Alf. does like to get his old chin whiskers waggin’ !
A reel nice bloke ‘e is, but, Lord, ‘e’s never finished maggin’!
E’d rather stand an’ make a speech than sit an’ eat his dinner!
E’d rather ‘itch up to a star than ‘itch up to a winner.
I never seen him loaded up like you, or me, or Snowy ;
But, all the same, old Alfie D. gets rolling tight as Chloe ;
E don’t get it at Murphy’s pub - the stuff ‘e drinks ain’t likker ;
Th’ dictionary ‘olds th’ stuff on which old Alf. gets shikker.
Yes, ‘e gets drunk on words, does Alf. - ‘e talks till ‘e goes balmy!
I often wonder why the ‘ell ‘e never joined the Army ;
E’d talk a captain blind, ‘e would, an’ draw a crowd together
Around the big drum and the flag in any sorter weather !
E sorter mesmerises yer with talk of death an’ ruin,
An’ keeps yer wonderin’ what th’ Labour party ave been doin’.
Old Alf. don’t talk like you an’ me - ‘is style is flash and flary ;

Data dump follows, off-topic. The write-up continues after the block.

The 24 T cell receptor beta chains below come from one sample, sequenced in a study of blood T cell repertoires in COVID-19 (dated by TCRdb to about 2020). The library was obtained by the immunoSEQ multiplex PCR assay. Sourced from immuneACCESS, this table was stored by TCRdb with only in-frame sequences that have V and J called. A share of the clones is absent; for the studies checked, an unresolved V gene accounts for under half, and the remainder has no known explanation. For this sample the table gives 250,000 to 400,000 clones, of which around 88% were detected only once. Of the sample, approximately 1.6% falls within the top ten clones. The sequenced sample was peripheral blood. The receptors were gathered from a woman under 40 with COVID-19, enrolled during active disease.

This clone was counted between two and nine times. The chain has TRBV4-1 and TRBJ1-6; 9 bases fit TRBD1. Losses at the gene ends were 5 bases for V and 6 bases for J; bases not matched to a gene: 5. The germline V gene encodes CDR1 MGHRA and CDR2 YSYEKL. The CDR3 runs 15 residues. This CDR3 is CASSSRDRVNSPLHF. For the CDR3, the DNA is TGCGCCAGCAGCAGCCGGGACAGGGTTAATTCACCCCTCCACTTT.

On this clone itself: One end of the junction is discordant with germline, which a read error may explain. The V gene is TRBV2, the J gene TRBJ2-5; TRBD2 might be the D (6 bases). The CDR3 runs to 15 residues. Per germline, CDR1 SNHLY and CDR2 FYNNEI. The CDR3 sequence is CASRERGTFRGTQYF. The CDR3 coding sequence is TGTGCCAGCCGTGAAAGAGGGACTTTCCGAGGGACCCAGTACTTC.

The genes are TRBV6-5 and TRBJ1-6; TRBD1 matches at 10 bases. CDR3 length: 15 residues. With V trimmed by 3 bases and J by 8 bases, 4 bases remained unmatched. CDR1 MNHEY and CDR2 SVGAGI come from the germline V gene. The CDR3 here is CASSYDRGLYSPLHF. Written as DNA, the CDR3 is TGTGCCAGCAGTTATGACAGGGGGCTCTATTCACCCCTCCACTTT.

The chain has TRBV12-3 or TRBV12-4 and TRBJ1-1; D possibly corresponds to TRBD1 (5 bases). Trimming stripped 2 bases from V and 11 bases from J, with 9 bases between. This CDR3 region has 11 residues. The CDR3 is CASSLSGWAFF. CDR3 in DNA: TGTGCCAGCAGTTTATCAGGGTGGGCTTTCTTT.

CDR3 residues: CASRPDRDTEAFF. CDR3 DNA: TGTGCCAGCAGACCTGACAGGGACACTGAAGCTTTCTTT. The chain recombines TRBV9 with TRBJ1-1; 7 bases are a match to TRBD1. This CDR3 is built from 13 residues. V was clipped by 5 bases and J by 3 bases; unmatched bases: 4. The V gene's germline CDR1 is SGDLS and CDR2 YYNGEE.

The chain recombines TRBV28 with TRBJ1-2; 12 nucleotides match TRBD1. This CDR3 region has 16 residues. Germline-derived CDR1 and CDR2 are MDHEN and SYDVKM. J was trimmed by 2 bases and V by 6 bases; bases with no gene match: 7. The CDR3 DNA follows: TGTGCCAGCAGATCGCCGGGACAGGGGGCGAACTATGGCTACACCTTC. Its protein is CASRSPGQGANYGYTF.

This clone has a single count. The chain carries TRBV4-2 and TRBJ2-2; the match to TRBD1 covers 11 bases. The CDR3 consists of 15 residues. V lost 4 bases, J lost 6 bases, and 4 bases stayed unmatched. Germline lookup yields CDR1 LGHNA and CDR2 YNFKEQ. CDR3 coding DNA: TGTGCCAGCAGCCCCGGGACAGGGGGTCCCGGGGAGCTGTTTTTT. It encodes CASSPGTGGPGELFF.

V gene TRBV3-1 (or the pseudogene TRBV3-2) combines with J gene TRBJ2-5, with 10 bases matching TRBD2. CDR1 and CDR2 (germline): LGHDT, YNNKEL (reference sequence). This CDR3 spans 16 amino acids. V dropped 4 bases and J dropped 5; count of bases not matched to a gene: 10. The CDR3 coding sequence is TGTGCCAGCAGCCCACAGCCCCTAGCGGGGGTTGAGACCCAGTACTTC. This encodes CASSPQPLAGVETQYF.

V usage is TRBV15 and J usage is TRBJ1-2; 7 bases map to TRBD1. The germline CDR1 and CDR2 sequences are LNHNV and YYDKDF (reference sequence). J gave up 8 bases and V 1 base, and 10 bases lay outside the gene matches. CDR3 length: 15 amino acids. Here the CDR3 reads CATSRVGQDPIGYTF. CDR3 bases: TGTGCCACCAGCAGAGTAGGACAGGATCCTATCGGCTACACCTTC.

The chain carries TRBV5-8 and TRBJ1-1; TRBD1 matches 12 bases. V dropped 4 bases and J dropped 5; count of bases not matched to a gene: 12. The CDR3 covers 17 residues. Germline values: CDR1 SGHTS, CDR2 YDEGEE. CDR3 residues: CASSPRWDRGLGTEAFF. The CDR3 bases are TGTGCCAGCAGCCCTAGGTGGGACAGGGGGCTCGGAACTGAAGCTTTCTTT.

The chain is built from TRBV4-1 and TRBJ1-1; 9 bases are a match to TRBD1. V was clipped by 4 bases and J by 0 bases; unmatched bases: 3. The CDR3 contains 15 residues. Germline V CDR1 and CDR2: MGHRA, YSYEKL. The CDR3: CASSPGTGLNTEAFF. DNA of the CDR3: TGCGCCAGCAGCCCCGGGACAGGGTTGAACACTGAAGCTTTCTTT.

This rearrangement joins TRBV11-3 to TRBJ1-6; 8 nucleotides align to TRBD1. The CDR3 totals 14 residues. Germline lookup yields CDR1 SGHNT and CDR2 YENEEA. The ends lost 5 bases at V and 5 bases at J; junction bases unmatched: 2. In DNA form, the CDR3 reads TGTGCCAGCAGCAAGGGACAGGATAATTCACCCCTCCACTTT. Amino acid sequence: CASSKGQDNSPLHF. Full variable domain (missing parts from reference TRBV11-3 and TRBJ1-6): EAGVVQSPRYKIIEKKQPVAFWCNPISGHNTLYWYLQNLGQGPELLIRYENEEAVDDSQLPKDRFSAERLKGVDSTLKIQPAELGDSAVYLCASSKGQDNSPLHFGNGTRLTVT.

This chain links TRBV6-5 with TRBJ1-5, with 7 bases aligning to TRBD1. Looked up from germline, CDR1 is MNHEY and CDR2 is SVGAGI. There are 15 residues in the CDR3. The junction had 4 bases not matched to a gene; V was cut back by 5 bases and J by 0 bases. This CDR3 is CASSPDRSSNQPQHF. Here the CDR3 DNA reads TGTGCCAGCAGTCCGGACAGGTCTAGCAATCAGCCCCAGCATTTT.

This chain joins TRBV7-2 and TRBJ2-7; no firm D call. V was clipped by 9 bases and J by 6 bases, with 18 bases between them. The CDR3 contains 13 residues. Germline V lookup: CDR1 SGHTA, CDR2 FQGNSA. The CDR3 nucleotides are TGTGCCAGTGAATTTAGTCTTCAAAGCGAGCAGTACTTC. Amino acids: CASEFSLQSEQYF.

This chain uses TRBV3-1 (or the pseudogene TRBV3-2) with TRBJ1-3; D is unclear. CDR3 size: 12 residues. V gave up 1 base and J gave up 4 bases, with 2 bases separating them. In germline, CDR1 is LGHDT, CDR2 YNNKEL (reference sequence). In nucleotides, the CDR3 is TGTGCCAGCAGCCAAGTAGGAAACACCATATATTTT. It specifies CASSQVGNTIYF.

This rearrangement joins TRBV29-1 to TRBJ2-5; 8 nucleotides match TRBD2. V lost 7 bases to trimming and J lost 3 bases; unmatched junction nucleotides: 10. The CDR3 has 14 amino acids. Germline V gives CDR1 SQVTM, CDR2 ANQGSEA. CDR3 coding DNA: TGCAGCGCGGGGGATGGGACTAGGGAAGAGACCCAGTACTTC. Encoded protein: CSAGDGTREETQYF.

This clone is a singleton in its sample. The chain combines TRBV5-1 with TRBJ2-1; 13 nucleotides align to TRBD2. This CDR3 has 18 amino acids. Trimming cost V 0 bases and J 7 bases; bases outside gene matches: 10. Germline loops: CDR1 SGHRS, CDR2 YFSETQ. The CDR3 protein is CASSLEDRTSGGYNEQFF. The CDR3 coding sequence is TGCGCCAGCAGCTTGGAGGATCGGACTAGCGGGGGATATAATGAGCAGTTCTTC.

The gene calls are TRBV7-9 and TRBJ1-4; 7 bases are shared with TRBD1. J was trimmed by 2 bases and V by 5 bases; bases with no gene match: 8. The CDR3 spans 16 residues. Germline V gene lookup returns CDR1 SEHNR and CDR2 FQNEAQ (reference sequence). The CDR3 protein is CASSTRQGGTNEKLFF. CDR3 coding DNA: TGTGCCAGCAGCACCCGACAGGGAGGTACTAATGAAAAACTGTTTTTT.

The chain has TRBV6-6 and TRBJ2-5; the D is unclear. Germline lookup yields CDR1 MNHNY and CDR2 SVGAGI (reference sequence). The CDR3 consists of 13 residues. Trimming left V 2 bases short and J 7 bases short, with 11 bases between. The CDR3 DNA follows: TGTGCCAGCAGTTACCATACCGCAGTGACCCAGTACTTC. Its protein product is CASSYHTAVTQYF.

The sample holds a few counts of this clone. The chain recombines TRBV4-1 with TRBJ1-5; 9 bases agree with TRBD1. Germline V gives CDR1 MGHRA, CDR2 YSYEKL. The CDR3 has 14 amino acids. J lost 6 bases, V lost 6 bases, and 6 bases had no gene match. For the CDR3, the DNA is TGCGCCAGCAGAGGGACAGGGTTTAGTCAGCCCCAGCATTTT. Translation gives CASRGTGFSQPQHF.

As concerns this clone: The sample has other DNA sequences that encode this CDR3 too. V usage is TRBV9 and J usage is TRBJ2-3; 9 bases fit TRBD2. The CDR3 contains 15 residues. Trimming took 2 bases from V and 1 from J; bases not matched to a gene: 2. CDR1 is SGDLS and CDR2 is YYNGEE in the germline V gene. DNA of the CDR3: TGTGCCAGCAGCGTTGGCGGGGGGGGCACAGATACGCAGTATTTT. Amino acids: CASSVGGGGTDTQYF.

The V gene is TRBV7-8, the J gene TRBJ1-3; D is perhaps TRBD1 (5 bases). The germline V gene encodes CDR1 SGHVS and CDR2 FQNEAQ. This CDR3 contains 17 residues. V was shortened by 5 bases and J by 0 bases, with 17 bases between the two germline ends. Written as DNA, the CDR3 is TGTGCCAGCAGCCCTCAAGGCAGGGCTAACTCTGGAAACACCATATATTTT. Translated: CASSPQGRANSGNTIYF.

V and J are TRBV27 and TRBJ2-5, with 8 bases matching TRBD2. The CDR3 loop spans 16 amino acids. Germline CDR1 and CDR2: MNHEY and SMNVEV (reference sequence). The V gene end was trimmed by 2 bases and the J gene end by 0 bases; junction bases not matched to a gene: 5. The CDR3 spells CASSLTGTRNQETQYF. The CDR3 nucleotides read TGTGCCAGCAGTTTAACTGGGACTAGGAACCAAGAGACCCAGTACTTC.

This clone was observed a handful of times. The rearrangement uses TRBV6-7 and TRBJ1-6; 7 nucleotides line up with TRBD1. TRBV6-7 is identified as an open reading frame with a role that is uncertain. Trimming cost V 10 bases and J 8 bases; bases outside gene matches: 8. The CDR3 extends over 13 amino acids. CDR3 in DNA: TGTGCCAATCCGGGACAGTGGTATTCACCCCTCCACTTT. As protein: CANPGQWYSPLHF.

In fact it’s ‘ardly talk at all - it’s blowed up diction-ary!
Yer reely can’t ‘elp likin’ Alf. - ‘e’s smart, there’s no denyin’ ;
But sometimes ‘e gets on yer nerves. You know it’s no use tryin’
To do the blanky work and listen to a cobber shoutin’ !
An’ there are days when I could say : “ F’r God’s sake, Alf., stop spoutin’ !
Say what yer mean, and get t’ work. We’ll give yer half a minit!
Talk plain and let the d- d speech slide - there isn’t nothin’ in it
That can’t be said in ‘arf a mo. ; so stop your jawbones creakin’,
An’ let us ‘ave it straight for once ! Get to it, now, Alf. Deakin!”
But, lumme, poor old Alf. would die if you talked that way to ‘im!
E wants th’ middle of th’ floor and nothin’ else will do ‘im.
E wants to mesmerise th’ ‘Ouse and ‘ear chaps say, ‘ That’s Deakin !
Australia’s home-made orator ! You listen to im speakin’ !
E ‘as that silver tongue of ‘is an’ wants yer admiration,
An’ so, instead of sense, you’ve got to ‘ear a recitation !
Reel blanky South-street style Alf. is - ‘e’s never done competin’ ;
Of course, it is the Nation’s tune that ‘e is always beatin’ !
I reckon poor old Alf.’s done in his chance of ever walkin’
Right at the bloomin’ ‘ead of things through everlastin’ talkin’ ;
E’s let too many jobs get cold while ‘e was off recitin’